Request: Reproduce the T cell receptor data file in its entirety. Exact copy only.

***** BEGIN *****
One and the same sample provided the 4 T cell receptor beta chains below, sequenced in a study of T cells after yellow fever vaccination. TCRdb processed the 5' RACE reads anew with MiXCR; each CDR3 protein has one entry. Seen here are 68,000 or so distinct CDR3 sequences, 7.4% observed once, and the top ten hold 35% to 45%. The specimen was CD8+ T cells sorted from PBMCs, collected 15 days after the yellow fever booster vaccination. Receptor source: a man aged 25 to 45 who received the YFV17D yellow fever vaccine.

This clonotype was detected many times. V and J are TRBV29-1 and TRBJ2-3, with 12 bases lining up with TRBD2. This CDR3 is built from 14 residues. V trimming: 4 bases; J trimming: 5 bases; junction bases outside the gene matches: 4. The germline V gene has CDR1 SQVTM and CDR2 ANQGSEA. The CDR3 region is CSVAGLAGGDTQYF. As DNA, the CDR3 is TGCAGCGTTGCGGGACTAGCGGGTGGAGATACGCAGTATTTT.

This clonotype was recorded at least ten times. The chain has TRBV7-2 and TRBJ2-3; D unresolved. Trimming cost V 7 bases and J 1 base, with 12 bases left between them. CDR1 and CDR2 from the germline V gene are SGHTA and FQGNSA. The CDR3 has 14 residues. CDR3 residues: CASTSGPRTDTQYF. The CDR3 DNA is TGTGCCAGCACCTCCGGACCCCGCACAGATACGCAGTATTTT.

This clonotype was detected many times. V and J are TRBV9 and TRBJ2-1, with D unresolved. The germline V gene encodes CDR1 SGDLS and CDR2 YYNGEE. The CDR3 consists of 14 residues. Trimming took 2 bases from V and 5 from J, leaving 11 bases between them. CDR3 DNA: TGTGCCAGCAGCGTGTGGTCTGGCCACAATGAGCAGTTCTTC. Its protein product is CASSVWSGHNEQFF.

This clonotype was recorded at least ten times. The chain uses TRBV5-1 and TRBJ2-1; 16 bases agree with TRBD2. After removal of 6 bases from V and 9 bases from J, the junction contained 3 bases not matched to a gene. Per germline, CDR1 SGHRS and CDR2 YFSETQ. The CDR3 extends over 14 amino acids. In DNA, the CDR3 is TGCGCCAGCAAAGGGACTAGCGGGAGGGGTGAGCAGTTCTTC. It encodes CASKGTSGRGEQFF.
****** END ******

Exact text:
One and the same sample provided the 4 T cell receptor beta chains below, sequenced in a study of T cells after yellow fever vaccination. TCRdb processed the 5' RACE reads anew with MiXCR; each CDR3 protein has one entry. Seen here are 68,000 or so distinct CDR3 sequences, 7.4% observed once, and the top ten hold 35% to 45%. The specimen was CD8+ T cells sorted from PBMCs, collected 15 days after the yellow fever booster vaccination. Receptor source: a man aged 25 to 45 who received the YFV17D yellow fever vaccine.

This clonotype was detected many times. V and J are TRBV29-1 and TRBJ2-3, with 12 bases lining up with TRBD2. This CDR3 is built from 14 residues. V trimming: 4 bases; J trimming: 5 bases; junction bases outside the gene matches: 4. The germline V gene has CDR1 SQVTM and CDR2 ANQGSEA. The CDR3 region is CSVAGLAGGDTQYF. As DNA, the CDR3 is TGCAGCGTTGCGGGACTAGCGGGTGGAGATACGCAGTATTTT.

This clonotype was recorded at least ten times. The chain has TRBV7-2 and TRBJ2-3; D unresolved. Trimming cost V 7 bases and J 1 base, with 12 bases left between them. CDR1 and CDR2 from the germline V gene are SGHTA and FQGNSA. The CDR3 has 14 residues. CDR3 residues: CASTSGPRTDTQYF. The CDR3 DNA is TGTGCCAGCACCTCCGGACCCCGCACAGATACGCAGTATTTT.

This clonotype was detected many times. V and J are TRBV9 and TRBJ2-1, with D unresolved. The germline V gene encodes CDR1 SGDLS and CDR2 YYNGEE. The CDR3 consists of 14 residues. Trimming took 2 bases from V and 5 from J, leaving 11 bases between them. CDR3 DNA: TGTGCCAGCAGCGTGTGGTCTGGCCACAATGAGCAGTTCTTC. Its protein product is CASSVWSGHNEQFF.

This clonotype was recorded at least ten times. The chain uses TRBV5-1 and TRBJ2-1; 16 bases agree with TRBD2. After removal of 6 bases from V and 9 bases from J, the junction contained 3 bases not matched to a gene. Per germline, CDR1 SGHRS and CDR2 YFSETQ. The CDR3 extends over 14 amino acids. In DNA, the CDR3 is TGCGCCAGCAAAGGGACTAGCGGGAGGGGTGAGCAGTTCTTC. It encodes CASKGTSGRGEQFF.